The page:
ABC Music: The Radio 1 Sessions Album reviews.
Release Date: 05.08.03
Record label: Koch Records
Reconstructing a Perfect Sound That Never Was
by: matt cibula
Stereolab is one of modern music's strangest anomalies: a group that managed to combine 1960s production-line pop music and 1970s experimental Moog noodlings with the deadpan panache of 1980s new wave to form a strange little 90's band with a huge cult following and a just-as-big backlash society. Some people don't like the strange drone things, some hate the ennervated Soviet-youth-style singing of French frontwoman Laetitia Sadier, some think that the whole thing is kitschy or over or whatever. I've even heard people reserve special angry comments for their CDs' covers and titles.
Me, I like 'em. I think they're great and funny and inventive and bizarre -- and so what if they're slightly boring sometimes? So when I first heard this 2-disc collection of live BBC performances spanning ten years and one month, I wasn't shocked at how great these songs sounded live, or at how precise and studly a drummer Andy Ramsay really is, or any of that. I mean, yeah, it's all true…but we 'lab fans already knew all that.
No, what I'm shocked by is the evidence of how much Stereolab grew in these ten years. The first session on Disc One is from July 1991, and is very much just a kinda dancey tribute to the Velvet Underground and Nico; by the second session 11 months later, they've beefed up their sound by making it a whole lot tougher and funkier (Ramsay is going nuts on the drums in a way that Joe Dilworth was just never gonna do). "Laissez Faire" and "Revox" sound more like the Modern Lovers than VU, which suits the 'lab better anyway, and those repetitive backing vocals are weirder, funner, more coolly uncool.
They also start to do real songs in these sessions: "Heavy Denim" sounds like the greatest thing in the world, with call-and-response between Sadier and Mary Hansen: "We're not here to get bored / We are here to disrupt! / To disrupt! / To have the time of our lives!" I love how they nick the melody from Animotion's "Obsession" for "Wow and Flutter," which is available in two very different versions, and I love how they included "Lo Boob Oscillator," because now I can write that in a review, and I love the whole thing.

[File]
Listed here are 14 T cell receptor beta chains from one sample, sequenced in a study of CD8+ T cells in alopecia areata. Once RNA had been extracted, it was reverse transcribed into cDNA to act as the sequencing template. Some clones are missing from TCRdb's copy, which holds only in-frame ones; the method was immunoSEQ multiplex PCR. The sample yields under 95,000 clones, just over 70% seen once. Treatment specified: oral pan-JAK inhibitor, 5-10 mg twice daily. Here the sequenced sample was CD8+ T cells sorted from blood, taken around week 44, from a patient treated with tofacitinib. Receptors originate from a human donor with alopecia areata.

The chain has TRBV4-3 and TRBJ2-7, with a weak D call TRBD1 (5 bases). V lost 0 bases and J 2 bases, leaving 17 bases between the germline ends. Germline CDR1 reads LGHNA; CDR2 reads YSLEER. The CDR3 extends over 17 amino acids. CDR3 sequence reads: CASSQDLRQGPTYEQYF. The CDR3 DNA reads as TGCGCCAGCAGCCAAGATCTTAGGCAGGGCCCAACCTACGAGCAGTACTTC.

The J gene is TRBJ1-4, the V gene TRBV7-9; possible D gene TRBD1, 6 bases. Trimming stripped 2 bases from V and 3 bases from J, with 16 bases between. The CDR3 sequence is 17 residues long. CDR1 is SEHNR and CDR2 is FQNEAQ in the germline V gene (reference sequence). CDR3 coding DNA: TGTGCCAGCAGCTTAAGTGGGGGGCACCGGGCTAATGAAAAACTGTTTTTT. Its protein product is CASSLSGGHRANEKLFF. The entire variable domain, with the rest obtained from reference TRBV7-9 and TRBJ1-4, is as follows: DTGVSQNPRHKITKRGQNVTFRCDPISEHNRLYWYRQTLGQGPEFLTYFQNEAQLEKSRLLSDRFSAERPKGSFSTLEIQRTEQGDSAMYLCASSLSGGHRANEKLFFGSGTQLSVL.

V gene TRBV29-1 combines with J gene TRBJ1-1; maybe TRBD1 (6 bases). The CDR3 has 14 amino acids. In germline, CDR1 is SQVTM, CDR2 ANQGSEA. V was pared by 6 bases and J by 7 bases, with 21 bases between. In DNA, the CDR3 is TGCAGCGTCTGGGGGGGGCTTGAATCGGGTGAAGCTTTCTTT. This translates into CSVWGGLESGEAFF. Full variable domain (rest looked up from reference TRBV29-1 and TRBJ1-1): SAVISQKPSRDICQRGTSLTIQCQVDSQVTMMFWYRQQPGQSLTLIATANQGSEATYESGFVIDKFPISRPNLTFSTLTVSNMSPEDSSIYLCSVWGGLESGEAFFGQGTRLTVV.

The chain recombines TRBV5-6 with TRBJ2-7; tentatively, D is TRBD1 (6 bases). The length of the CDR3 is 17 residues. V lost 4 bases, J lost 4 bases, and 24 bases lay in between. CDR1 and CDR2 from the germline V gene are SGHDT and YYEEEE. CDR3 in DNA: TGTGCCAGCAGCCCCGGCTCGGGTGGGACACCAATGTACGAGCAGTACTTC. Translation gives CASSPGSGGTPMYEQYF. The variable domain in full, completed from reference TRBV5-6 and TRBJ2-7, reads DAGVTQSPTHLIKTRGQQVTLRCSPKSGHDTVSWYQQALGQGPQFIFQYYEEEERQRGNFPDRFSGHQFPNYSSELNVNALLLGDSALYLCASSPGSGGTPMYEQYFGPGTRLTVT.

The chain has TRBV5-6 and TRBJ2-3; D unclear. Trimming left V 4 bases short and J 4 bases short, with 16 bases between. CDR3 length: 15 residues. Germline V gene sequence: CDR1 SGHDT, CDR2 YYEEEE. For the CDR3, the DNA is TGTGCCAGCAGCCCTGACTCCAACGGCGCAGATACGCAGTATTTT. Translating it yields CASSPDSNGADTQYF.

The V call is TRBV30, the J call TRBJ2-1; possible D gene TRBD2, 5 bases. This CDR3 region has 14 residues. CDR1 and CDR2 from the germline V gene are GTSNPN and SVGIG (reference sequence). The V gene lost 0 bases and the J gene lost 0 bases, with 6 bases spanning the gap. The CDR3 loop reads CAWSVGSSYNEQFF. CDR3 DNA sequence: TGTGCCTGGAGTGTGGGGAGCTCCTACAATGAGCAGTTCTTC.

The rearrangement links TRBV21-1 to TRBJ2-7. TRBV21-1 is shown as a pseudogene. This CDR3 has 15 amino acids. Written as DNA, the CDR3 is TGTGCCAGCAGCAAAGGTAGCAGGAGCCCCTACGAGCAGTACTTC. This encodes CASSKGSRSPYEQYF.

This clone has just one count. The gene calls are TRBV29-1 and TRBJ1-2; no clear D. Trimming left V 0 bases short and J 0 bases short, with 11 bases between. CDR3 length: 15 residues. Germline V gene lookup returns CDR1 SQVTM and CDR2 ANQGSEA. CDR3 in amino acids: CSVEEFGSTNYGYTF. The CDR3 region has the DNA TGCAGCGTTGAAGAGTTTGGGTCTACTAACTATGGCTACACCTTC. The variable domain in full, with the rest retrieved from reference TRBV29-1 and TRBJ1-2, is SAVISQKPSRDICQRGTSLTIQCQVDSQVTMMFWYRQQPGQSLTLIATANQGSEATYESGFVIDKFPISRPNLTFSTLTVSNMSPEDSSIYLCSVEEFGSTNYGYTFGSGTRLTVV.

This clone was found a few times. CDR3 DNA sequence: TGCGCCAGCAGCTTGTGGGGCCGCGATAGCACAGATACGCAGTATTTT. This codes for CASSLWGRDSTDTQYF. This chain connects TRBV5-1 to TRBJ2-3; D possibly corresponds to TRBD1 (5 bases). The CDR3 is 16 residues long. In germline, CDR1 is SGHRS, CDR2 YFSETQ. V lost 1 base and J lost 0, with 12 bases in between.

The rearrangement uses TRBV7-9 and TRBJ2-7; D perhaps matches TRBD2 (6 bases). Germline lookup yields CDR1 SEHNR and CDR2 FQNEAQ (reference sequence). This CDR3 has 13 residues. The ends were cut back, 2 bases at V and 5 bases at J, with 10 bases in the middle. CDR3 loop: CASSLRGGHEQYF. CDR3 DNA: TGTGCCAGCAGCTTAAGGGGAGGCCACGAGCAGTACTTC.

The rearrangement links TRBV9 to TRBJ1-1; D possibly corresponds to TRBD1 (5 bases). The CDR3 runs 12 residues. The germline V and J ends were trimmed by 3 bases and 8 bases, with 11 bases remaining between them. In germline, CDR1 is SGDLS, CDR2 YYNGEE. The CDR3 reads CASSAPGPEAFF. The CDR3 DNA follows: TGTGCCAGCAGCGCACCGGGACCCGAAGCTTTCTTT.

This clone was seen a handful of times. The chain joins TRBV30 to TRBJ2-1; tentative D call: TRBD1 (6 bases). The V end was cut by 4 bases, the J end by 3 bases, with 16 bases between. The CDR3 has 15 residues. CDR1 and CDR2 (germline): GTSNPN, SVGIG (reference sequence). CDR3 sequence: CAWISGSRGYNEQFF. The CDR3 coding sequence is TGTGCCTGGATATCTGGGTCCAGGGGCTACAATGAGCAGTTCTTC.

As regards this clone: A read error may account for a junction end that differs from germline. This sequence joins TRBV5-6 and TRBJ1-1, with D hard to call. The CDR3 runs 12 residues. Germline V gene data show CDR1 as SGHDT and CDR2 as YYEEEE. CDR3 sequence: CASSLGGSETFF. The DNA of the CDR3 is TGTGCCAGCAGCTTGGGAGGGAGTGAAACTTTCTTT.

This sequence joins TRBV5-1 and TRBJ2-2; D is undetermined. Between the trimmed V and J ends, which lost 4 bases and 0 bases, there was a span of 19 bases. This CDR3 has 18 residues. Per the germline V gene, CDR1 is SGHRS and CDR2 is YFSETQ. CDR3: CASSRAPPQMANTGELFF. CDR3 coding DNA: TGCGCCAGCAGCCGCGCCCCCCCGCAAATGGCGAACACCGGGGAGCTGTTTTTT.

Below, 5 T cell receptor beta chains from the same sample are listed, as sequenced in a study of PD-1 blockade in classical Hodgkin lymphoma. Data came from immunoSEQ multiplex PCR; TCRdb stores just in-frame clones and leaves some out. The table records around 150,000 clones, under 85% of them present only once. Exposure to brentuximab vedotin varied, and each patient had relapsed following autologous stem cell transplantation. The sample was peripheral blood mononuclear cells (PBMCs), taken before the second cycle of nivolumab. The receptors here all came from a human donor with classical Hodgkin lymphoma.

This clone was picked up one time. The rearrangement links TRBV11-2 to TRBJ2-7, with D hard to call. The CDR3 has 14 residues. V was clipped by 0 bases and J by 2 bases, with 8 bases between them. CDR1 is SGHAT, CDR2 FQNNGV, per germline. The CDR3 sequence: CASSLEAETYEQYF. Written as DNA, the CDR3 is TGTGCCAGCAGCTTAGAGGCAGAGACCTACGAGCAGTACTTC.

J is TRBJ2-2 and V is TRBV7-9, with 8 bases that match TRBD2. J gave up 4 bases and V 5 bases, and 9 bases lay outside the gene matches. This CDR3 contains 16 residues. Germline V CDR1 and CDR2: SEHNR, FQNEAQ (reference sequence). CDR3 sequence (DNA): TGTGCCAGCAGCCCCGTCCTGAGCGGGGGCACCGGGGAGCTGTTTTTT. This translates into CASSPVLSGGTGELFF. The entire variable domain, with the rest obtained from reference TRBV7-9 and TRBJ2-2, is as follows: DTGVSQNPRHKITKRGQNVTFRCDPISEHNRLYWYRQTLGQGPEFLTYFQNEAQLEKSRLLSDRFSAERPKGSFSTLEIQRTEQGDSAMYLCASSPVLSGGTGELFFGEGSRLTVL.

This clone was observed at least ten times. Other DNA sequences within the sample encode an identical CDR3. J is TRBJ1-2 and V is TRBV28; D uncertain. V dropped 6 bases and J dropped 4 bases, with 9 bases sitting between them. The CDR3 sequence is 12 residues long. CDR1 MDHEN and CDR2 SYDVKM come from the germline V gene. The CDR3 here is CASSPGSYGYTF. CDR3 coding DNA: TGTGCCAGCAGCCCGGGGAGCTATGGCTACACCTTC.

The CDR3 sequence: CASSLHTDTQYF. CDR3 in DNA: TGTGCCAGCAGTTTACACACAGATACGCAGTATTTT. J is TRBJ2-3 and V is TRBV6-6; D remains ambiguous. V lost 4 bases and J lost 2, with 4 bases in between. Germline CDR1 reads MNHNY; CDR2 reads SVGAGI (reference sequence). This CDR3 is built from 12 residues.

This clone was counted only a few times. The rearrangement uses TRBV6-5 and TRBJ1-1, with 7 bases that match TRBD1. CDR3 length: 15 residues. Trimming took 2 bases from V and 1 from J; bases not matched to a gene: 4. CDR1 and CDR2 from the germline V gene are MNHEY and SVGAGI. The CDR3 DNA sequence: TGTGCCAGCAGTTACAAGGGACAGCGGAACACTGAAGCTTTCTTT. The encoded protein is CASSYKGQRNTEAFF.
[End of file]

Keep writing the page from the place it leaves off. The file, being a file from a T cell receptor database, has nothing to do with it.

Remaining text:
And we haven't even talked about the second disc yet. This one shows the 'lab as a confident chance-taking electro-jazz-pop groop that isn't above stretching it out. "Metronomic Underground" is ten minutes of slow funk; "Brigitte" is a Moog-blast from the future; "Les Yper Sound" has some of the dirtiest guitar/synth interplay since Prince came around; the early version of "Pinball" here titled "Heavenly Van Halen" is a sweet little piece of breezy mid-60s pop augmented by synthesizer weirdness.
Some will claim that it was Tortoise's influence that made Stereolab funky, but those people are crazy. All you need to do is to listen to "Double Rocker" and its woozy waltz-time intro to realize that Sadier and Tim Gane had their fingers in a lot of pies; this song manages to reference every other genre ever, from bossa nova (the title and vocal rhythms are both right out of the Jobim playbook) to be-bop to 70s rock, but it ends up sounding Just Like Stereolab anyway, especially in the free-jazz freakout at the end. (Okay maybe they did learn a lot from Tortoise after all.)
Look, this is not just for fans -- it's also probably the best intro for those who haven't heard these mentalists at work. After this, I'd find Dots and Loops or Cobra and Phases Group Play Voltage in the Milky Night or Peng! or something else, really anything else, everything else. You're gonna need to bring the credit card, because you're a-gonna love this group. But get this record first to break you in. Okay? 10-Jul-2003 9:20 AM